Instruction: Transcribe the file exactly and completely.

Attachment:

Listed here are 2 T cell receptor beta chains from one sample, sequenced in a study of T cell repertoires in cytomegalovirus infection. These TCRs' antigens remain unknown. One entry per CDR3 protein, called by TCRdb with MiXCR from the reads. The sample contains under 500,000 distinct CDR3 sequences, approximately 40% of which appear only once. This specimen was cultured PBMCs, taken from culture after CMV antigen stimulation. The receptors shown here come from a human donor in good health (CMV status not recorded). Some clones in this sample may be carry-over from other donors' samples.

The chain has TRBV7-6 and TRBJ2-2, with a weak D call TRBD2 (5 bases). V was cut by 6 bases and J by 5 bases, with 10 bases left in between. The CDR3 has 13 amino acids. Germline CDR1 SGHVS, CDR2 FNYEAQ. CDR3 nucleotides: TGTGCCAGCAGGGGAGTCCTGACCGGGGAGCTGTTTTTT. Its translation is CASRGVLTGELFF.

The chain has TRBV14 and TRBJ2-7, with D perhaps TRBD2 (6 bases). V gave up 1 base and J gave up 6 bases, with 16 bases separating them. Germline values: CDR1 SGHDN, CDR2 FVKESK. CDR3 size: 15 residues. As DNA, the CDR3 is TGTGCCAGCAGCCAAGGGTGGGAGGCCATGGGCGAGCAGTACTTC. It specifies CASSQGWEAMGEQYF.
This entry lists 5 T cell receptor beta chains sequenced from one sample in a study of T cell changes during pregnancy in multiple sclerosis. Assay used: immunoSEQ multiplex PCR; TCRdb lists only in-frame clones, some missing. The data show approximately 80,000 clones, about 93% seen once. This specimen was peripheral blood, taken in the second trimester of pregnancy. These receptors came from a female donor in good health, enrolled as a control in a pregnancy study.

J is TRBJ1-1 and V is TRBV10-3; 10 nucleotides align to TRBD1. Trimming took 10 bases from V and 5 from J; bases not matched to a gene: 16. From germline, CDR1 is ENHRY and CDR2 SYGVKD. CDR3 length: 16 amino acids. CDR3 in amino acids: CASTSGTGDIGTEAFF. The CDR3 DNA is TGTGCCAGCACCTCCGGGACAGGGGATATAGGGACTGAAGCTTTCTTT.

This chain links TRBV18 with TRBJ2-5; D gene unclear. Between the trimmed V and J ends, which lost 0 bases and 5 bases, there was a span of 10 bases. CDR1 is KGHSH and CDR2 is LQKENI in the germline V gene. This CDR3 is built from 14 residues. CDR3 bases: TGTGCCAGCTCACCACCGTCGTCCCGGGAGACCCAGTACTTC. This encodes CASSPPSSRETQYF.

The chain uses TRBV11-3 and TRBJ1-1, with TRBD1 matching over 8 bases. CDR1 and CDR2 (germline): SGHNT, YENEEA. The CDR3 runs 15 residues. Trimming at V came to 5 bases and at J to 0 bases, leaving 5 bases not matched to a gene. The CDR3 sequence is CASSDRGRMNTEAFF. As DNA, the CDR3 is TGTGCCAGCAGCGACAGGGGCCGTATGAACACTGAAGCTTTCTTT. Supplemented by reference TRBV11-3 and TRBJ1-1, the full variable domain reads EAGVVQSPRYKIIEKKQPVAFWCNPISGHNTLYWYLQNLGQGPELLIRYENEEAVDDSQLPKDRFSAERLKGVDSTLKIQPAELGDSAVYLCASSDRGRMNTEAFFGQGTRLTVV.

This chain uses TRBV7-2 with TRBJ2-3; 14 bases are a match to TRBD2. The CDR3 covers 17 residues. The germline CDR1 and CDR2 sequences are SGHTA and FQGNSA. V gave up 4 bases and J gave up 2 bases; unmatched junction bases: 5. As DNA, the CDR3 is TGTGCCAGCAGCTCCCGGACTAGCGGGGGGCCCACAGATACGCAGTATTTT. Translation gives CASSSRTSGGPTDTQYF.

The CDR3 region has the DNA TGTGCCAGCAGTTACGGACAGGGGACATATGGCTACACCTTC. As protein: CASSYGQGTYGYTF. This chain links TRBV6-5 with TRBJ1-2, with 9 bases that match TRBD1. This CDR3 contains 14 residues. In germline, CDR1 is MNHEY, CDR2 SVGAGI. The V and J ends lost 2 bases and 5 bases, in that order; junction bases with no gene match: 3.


Listed here are 2 T cell receptor beta chains from one sample, sequenced in a study of T cell repertoires in cytomegalovirus infection. These TCRs' antigens remain unknown. One entry per CDR3 protein, called by TCRdb with MiXCR from the reads. The sample contains under 500,000 distinct CDR3 sequences, approximately 40% of which appear only once. This specimen was cultured PBMCs, taken from culture after CMV antigen stimulation. The receptors shown here come from a human donor in good health (CMV status not recorded). Some clones in this sample may be carry-over from other donors' samples.

The chain has TRBV7-6 and TRBJ2-2, with a weak D call TRBD2 (5 bases). V was cut by 6 bases and J by 5 bases, with 10 bases left in between. The CDR3 has 13 amino acids. Germline CDR1 SGHVS, CDR2 FNYEAQ. CDR3 nucleotides: TGTGCCAGCAGGGGAGTCCTGACCGGGGAGCTGTTTTTT. Its translation is CASRGVLTGELFF.

The chain has TRBV14 and TRBJ2-7, with D perhaps TRBD2 (6 bases). V gave up 1 base and J gave up 6 bases, with 16 bases separating them. Germline values: CDR1 SGHDN, CDR2 FVKESK. CDR3 size: 15 residues. As DNA, the CDR3 is TGTGCCAGCAGCCAAGGGTGGGAGGCCATGGGCGAGCAGTACTTC. It specifies CASSQGWEAMGEQYF.
This entry lists 5 T cell receptor beta chains sequenced from one sample in a study of T cell changes during pregnancy in multiple sclerosis. Assay used: immunoSEQ multiplex PCR; TCRdb lists only in-frame clones, some missing. The data show approximately 80,000 clones, about 93% seen once. This specimen was peripheral blood, taken in the second trimester of pregnancy. These receptors came from a female donor in good health, enrolled as a control in a pregnancy study.

J is TRBJ1-1 and V is TRBV10-3; 10 nucleotides align to TRBD1. Trimming took 10 bases from V and 5 from J; bases not matched to a gene: 16. From germline, CDR1 is ENHRY and CDR2 SYGVKD. CDR3 length: 16 amino acids. CDR3 in amino acids: CASTSGTGDIGTEAFF. The CDR3 DNA is TGTGCCAGCACCTCCGGGACAGGGGATATAGGGACTGAAGCTTTCTTT.

This chain links TRBV18 with TRBJ2-5; D gene unclear. Between the trimmed V and J ends, which lost 0 bases and 5 bases, there was a span of 10 bases. CDR1 is KGHSH and CDR2 is LQKENI in the germline V gene. This CDR3 is built from 14 residues. CDR3 bases: TGTGCCAGCTCACCACCGTCGTCCCGGGAGACCCAGTACTTC. This encodes CASSPPSSRETQYF.

The chain uses TRBV11-3 and TRBJ1-1, with TRBD1 matching over 8 bases. CDR1 and CDR2 (germline): SGHNT, YENEEA. The CDR3 runs 15 residues. Trimming at V came to 5 bases and at J to 0 bases, leaving 5 bases not matched to a gene. The CDR3 sequence is CASSDRGRMNTEAFF. As DNA, the CDR3 is TGTGCCAGCAGCGACAGGGGCCGTATGAACACTGAAGCTTTCTTT. Supplemented by reference TRBV11-3 and TRBJ1-1, the full variable domain reads EAGVVQSPRYKIIEKKQPVAFWCNPISGHNTLYWYLQNLGQGPELLIRYENEEAVDDSQLPKDRFSAERLKGVDSTLKIQPAELGDSAVYLCASSDRGRMNTEAFFGQGTRLTVV.

This chain uses TRBV7-2 with TRBJ2-3; 14 bases are a match to TRBD2. The CDR3 covers 17 residues. The germline CDR1 and CDR2 sequences are SGHTA and FQGNSA. V gave up 4 bases and J gave up 2 bases; unmatched junction bases: 5. As DNA, the CDR3 is TGTGCCAGCAGCTCCCGGACTAGCGGGGGGCCCACAGATACGCAGTATTTT. Translation gives CASSSRTSGGPTDTQYF.

The CDR3 region has the DNA TGTGCCAGCAGTTACGGACAGGGGACATATGGCTACACCTTC. As protein: CASSYGQGTYGYTF. This chain links TRBV6-5 with TRBJ1-2, with 9 bases that match TRBD1. This CDR3 contains 14 residues. In germline, CDR1 is MNHEY, CDR2 SVGAGI. The V and J ends lost 2 bases and 5 bases, in that order; junction bases with no gene match: 3.